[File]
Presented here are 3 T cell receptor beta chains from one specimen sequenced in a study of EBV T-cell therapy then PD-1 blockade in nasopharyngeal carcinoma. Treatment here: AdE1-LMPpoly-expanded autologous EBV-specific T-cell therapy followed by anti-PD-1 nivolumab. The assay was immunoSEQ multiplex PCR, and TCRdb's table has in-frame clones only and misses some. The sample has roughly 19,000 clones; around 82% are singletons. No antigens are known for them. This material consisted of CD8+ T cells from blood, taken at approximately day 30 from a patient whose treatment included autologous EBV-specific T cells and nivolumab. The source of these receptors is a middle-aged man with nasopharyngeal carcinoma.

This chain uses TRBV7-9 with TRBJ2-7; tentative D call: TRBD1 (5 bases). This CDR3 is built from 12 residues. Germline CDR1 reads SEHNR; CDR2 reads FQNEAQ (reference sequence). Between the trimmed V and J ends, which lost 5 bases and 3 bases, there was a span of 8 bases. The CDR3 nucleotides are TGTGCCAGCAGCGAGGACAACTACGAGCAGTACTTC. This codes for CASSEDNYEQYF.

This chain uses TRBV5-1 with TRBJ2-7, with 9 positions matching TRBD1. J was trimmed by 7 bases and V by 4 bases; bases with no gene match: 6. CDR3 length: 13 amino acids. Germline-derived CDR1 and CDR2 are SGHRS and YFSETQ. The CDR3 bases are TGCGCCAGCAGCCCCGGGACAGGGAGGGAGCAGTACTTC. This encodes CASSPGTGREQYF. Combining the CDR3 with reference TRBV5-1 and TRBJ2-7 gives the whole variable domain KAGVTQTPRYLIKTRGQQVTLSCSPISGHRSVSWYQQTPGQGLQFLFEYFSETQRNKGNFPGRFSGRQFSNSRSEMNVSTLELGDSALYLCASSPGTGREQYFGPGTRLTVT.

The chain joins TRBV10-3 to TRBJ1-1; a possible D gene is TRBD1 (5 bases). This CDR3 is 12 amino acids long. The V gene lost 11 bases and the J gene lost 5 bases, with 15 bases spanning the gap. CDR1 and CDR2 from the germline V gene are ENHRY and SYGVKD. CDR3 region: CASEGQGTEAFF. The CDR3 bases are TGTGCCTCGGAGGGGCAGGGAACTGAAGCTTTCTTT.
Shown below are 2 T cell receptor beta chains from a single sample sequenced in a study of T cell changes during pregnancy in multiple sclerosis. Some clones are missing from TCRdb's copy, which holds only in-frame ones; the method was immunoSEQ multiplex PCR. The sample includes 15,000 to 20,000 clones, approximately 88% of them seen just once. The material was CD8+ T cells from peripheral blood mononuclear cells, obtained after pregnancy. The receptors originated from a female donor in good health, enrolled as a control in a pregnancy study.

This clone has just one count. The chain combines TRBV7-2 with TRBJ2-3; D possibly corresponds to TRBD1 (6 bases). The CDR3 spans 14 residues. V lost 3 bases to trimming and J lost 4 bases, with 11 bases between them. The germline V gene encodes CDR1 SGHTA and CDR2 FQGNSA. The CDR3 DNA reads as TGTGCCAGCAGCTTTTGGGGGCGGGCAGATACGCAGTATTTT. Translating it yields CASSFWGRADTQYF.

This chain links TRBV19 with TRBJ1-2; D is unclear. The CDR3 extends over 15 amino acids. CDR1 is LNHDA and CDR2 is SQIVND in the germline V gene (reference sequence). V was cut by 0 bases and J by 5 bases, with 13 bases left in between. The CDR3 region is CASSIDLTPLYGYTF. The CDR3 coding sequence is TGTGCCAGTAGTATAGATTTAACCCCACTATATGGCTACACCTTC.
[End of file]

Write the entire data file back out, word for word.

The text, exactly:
Presented here are 3 T cell receptor beta chains from one specimen sequenced in a study of EBV T-cell therapy then PD-1 blockade in nasopharyngeal carcinoma. Treatment here: AdE1-LMPpoly-expanded autologous EBV-specific T-cell therapy followed by anti-PD-1 nivolumab. The assay was immunoSEQ multiplex PCR, and TCRdb's table has in-frame clones only and misses some. The sample has roughly 19,000 clones; around 82% are singletons. No antigens are known for them. This material consisted of CD8+ T cells from blood, taken at approximately day 30 from a patient whose treatment included autologous EBV-specific T cells and nivolumab. The source of these receptors is a middle-aged man with nasopharyngeal carcinoma.

This chain uses TRBV7-9 with TRBJ2-7; tentative D call: TRBD1 (5 bases). This CDR3 is built from 12 residues. Germline CDR1 reads SEHNR; CDR2 reads FQNEAQ (reference sequence). Between the trimmed V and J ends, which lost 5 bases and 3 bases, there was a span of 8 bases. The CDR3 nucleotides are TGTGCCAGCAGCGAGGACAACTACGAGCAGTACTTC. This codes for CASSEDNYEQYF.

This chain uses TRBV5-1 with TRBJ2-7, with 9 positions matching TRBD1. J was trimmed by 7 bases and V by 4 bases; bases with no gene match: 6. CDR3 length: 13 amino acids. Germline-derived CDR1 and CDR2 are SGHRS and YFSETQ. The CDR3 bases are TGCGCCAGCAGCCCCGGGACAGGGAGGGAGCAGTACTTC. This encodes CASSPGTGREQYF. Combining the CDR3 with reference TRBV5-1 and TRBJ2-7 gives the whole variable domain KAGVTQTPRYLIKTRGQQVTLSCSPISGHRSVSWYQQTPGQGLQFLFEYFSETQRNKGNFPGRFSGRQFSNSRSEMNVSTLELGDSALYLCASSPGTGREQYFGPGTRLTVT.

The chain joins TRBV10-3 to TRBJ1-1; a possible D gene is TRBD1 (5 bases). This CDR3 is 12 amino acids long. The V gene lost 11 bases and the J gene lost 5 bases, with 15 bases spanning the gap. CDR1 and CDR2 from the germline V gene are ENHRY and SYGVKD. CDR3 region: CASEGQGTEAFF. The CDR3 bases are TGTGCCTCGGAGGGGCAGGGAACTGAAGCTTTCTTT.
Shown below are 2 T cell receptor beta chains from a single sample sequenced in a study of T cell changes during pregnancy in multiple sclerosis. Some clones are missing from TCRdb's copy, which holds only in-frame ones; the method was immunoSEQ multiplex PCR. The sample includes 15,000 to 20,000 clones, approximately 88% of them seen just once. The material was CD8+ T cells from peripheral blood mononuclear cells, obtained after pregnancy. The receptors originated from a female donor in good health, enrolled as a control in a pregnancy study.

This clone has just one count. The chain combines TRBV7-2 with TRBJ2-3; D possibly corresponds to TRBD1 (6 bases). The CDR3 spans 14 residues. V lost 3 bases to trimming and J lost 4 bases, with 11 bases between them. The germline V gene encodes CDR1 SGHTA and CDR2 FQGNSA. The CDR3 DNA reads as TGTGCCAGCAGCTTTTGGGGGCGGGCAGATACGCAGTATTTT. Translating it yields CASSFWGRADTQYF.

This chain links TRBV19 with TRBJ1-2; D is unclear. The CDR3 extends over 15 amino acids. CDR1 is LNHDA and CDR2 is SQIVND in the germline V gene (reference sequence). V was cut by 0 bases and J by 5 bases, with 13 bases left in between. The CDR3 region is CASSIDLTPLYGYTF. The CDR3 coding sequence is TGTGCCAGTAGTATAGATTTAACCCCACTATATGGCTACACCTTC.